K-ESS2-2

Biosphere 2

Description:  Biosphere 2 was created in the 1990's to model all the elements of Biosphere 1 (The Earth). Plants in the biosphere produced oxygen and food for the inhabitants. The carbon dioxide released during respiration was taken in by the plants cycling the matter with energy from the Sun. In this experiment oxygen levels steadily fell to dangerous levels and oxygen eventually had to be added to the biosphere. This large-scale phenomenon continues to be owned and run by the University of Arizona. The mystery of missing oxygen could be used as a phenomenon in a unit on matter cycling and energy flow. Students can even create biospheres of their own and monitor life over time.

Web Resource:  Biosphere 2 - Wikipedia

 

Farming Fish with Vegetables

Description:  Aquaponics is the combination of aquaculture (i.e. fish farming) with hydroponics (i.e. growing plants in water). Matter cycles in the system and is driven by energy flow from light. Waste from the fish is used as fertilizer for the plants which in turn feeds the fish. Excess plants and fish can be harvested as food for humans.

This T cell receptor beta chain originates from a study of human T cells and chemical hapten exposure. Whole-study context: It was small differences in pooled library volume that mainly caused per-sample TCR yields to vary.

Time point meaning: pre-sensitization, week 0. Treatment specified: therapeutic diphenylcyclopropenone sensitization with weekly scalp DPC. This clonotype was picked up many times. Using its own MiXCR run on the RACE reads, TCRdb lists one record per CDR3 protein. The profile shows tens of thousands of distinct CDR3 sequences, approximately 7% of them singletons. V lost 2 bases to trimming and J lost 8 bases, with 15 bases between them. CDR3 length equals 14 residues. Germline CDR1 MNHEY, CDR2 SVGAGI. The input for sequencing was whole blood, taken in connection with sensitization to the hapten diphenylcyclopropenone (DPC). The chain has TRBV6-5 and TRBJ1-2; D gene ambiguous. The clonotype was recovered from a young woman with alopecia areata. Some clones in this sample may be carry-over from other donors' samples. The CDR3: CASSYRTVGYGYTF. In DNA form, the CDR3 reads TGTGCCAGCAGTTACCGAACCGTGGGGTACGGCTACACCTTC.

Web Resources: How to DIY Aquaponics,  Aquaponics - Wikipedia

 
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12 Years in a Sealed Ecosphere

Description:  The Ecosphere in this video has been sealed in a glass container for 12 years. No air or food was able to enter or leave the Ecosphere during this entire time yet the shrimp are all still alive. This phenomenon can be used in the elementary science classroom to introduce plant and animal needs. It can be used in middle and high school to address matter cycling and energy flow.

Web Resources: Ecosphere (aquarium) on WikipediaEcospheres

 
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Biological Weathering

Description:  The roots of certain trees are able to break rocks over time.  This is one type of biological weathering that can be seen around the world.  Rocks can also be broken down by bacteria, algae, lichen, and small animals.  Weathering of a sidewalk or the headstones in a cemetery are great places to find this phenomenon.  

Web Resources:  The Geological Society

Biological weathering, Harrison Rocks - geograph.org.uk

Biological weathering, Harrison Rocks - geograph.org.uk